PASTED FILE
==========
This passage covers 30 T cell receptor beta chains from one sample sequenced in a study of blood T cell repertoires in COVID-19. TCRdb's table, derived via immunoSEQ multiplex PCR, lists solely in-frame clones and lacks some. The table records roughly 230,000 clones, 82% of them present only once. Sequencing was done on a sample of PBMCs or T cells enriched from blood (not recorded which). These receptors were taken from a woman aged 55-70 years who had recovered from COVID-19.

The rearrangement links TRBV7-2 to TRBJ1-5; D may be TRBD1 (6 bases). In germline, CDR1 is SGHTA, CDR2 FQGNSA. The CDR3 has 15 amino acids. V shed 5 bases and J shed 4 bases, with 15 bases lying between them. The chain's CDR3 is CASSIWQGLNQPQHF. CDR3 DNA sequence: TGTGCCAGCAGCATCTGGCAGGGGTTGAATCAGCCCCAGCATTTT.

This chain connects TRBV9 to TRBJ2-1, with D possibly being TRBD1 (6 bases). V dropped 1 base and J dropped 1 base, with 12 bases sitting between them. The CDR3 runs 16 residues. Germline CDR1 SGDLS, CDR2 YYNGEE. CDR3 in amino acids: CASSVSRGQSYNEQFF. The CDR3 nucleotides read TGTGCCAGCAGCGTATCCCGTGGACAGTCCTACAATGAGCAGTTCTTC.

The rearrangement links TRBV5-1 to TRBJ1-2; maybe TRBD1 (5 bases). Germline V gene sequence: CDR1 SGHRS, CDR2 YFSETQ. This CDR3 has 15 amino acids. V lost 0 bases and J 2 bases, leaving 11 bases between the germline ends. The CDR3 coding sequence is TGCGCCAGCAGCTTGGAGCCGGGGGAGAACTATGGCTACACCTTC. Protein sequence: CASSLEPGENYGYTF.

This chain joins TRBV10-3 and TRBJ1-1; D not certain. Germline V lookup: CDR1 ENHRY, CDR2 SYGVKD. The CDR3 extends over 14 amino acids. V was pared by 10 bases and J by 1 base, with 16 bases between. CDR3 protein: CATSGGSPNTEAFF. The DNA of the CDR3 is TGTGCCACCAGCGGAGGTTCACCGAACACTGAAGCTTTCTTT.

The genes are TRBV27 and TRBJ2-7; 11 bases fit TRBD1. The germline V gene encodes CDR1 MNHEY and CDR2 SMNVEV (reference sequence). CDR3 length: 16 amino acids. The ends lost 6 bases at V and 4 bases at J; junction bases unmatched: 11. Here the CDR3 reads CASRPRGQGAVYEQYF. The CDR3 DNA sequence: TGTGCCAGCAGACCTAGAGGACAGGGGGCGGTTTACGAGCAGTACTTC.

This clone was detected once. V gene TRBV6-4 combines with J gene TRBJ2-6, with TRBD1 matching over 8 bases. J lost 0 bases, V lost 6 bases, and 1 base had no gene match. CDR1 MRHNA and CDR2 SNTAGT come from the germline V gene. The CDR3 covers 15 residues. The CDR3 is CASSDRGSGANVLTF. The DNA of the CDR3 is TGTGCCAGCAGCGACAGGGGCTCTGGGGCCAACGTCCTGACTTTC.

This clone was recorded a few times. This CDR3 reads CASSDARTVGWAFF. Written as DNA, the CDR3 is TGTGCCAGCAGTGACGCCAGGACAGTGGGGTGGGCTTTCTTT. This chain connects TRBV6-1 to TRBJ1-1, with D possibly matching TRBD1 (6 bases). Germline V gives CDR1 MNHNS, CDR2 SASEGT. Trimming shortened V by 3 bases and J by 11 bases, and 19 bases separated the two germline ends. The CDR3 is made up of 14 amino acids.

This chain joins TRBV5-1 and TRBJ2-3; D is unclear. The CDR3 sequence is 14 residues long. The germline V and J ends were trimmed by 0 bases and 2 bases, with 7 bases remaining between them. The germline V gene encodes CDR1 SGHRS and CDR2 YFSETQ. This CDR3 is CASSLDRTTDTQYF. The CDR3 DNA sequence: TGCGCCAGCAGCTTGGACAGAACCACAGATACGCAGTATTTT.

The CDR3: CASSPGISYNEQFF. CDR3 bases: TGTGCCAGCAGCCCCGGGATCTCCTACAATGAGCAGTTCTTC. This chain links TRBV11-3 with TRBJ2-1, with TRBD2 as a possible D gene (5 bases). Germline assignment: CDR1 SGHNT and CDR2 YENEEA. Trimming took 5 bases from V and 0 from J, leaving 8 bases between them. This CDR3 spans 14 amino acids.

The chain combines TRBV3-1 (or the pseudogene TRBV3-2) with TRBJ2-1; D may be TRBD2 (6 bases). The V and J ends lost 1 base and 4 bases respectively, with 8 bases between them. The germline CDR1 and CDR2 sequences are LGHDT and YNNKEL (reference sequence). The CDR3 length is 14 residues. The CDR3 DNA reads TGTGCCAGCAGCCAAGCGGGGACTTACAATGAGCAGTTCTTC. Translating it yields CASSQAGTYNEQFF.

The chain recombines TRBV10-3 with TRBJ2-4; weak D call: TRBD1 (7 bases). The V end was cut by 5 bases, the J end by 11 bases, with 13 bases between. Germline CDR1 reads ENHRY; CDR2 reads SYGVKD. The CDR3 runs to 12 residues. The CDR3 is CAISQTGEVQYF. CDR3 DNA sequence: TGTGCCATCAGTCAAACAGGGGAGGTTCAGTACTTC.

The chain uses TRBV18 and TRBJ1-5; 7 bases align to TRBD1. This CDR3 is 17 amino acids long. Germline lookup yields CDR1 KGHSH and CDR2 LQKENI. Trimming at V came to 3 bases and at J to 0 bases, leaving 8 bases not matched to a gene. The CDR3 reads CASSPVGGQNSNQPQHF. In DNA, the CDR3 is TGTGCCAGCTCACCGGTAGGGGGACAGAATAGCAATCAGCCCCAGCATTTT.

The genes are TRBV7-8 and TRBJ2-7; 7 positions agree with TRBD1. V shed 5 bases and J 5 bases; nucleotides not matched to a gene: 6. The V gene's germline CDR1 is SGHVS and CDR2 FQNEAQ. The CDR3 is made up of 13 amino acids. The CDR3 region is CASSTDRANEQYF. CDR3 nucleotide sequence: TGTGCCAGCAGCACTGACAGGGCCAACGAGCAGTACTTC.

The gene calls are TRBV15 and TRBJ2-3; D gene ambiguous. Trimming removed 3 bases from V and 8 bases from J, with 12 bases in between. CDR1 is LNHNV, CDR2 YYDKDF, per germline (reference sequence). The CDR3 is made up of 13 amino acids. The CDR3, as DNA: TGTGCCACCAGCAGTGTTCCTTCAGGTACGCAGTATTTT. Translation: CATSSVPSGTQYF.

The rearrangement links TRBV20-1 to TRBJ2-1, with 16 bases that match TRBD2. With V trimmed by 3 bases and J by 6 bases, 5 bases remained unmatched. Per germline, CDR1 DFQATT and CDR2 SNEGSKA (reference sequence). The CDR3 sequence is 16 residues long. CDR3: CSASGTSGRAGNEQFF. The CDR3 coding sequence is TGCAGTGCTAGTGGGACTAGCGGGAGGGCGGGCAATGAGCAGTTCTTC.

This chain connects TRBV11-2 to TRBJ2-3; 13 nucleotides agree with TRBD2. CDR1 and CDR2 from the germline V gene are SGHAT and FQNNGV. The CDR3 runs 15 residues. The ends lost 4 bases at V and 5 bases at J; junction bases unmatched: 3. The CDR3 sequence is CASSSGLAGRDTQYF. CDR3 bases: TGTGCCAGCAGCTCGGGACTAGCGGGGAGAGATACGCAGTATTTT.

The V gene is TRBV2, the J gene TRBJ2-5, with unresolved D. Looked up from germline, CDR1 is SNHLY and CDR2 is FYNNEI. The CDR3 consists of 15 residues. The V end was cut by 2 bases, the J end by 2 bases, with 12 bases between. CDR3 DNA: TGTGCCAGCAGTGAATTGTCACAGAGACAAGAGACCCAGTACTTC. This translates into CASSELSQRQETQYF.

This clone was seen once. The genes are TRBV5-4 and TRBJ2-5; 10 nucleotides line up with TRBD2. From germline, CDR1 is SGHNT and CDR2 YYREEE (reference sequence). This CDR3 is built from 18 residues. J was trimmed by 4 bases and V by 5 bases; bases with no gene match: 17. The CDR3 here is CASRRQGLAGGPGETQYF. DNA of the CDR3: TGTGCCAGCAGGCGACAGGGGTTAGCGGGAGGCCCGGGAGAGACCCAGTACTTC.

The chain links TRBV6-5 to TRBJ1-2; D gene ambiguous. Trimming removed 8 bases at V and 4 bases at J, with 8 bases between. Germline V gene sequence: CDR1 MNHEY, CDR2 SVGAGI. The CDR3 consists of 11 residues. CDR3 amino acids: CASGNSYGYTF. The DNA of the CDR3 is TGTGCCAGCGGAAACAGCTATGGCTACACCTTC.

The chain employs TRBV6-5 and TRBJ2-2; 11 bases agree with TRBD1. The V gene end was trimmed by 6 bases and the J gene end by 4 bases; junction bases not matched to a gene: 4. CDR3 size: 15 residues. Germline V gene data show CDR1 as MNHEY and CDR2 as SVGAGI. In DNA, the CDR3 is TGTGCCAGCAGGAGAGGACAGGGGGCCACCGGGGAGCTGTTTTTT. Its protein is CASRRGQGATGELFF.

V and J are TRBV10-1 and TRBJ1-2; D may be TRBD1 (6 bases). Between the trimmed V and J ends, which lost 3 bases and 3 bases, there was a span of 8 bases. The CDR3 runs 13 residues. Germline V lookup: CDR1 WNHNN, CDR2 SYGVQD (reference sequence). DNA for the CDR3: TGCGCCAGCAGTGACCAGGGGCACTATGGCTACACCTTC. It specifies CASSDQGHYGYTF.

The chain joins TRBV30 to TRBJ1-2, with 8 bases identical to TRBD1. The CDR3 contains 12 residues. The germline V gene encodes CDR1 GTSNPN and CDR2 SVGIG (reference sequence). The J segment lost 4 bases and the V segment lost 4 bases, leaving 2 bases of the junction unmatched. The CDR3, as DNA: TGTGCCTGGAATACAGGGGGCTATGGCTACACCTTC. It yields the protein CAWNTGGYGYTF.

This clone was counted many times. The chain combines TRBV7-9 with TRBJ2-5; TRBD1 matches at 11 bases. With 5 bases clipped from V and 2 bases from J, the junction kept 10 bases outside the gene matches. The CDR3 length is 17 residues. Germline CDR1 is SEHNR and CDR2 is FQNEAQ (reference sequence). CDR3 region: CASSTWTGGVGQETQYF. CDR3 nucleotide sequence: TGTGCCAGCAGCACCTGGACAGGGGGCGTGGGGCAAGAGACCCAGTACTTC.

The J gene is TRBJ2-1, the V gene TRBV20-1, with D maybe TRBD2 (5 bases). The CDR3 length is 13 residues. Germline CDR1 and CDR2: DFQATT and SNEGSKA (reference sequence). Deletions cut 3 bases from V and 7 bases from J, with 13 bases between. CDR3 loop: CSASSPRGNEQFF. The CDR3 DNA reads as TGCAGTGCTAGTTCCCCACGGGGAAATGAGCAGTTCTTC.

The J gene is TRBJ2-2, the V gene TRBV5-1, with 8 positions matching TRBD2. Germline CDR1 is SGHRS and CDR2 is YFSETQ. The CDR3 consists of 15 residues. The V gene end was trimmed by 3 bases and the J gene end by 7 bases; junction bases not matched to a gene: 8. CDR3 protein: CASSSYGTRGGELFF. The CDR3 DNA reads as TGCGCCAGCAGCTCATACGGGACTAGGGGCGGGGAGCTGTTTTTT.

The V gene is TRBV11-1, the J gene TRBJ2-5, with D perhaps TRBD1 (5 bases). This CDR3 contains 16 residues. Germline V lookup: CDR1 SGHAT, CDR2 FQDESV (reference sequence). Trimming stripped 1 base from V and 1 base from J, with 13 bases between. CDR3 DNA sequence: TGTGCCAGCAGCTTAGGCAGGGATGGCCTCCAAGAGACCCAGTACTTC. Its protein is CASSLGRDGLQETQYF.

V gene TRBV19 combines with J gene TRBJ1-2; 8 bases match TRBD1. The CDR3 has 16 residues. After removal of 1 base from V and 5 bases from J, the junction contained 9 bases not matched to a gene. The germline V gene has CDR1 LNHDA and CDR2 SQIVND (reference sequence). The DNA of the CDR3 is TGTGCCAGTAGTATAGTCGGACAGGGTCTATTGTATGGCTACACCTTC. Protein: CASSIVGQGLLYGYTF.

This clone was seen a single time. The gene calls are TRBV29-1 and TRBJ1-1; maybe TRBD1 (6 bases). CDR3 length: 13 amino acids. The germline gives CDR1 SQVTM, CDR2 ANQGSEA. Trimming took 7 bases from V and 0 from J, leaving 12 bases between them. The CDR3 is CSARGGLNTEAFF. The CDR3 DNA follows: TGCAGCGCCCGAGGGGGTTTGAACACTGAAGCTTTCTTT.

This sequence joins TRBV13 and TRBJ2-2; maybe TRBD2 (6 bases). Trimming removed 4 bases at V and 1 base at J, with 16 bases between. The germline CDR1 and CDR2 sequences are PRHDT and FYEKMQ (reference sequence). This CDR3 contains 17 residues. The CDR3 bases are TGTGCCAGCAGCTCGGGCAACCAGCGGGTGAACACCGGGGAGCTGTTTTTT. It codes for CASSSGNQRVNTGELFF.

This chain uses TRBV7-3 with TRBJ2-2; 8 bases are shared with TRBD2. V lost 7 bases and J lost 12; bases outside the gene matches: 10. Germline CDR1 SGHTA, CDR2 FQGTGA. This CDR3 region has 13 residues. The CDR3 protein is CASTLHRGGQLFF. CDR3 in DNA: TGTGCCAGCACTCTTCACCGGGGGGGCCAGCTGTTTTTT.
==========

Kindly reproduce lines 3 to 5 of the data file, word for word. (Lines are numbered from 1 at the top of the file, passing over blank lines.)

This chain connects TRBV9 to TRBJ2-1, with D possibly being TRBD1 (6 bases). V dropped 1 base and J dropped 1 base, with 12 bases sitting between them. The CDR3 runs 16 residues. Germline CDR1 SGDLS, CDR2 YYNGEE. CDR3 in amino acids: CASSVSRGQSYNEQFF. The CDR3 nucleotides read TGTGCCAGCAGCGTATCCCGTGGACAGTCCTACAATGAGCAGTTCTTC.

The rearrangement links TRBV5-1 to TRBJ1-2; maybe TRBD1 (5 bases). Germline V gene sequence: CDR1 SGHRS, CDR2 YFSETQ. This CDR3 has 15 amino acids. V lost 0 bases and J 2 bases, leaving 11 bases between the germline ends. The CDR3 coding sequence is TGCGCCAGCAGCTTGGAGCCGGGGGAGAACTATGGCTACACCTTC. Protein sequence: CASSLEPGENYGYTF.

This chain joins TRBV10-3 and TRBJ1-1; D not certain. Germline V lookup: CDR1 ENHRY, CDR2 SYGVKD. The CDR3 extends over 14 amino acids. V was pared by 10 bases and J by 1 base, with 16 bases between. CDR3 protein: CATSGGSPNTEAFF. The DNA of the CDR3 is TGTGCCACCAGCGGAGGTTCACCGAACACTGAAGCTTTCTTT.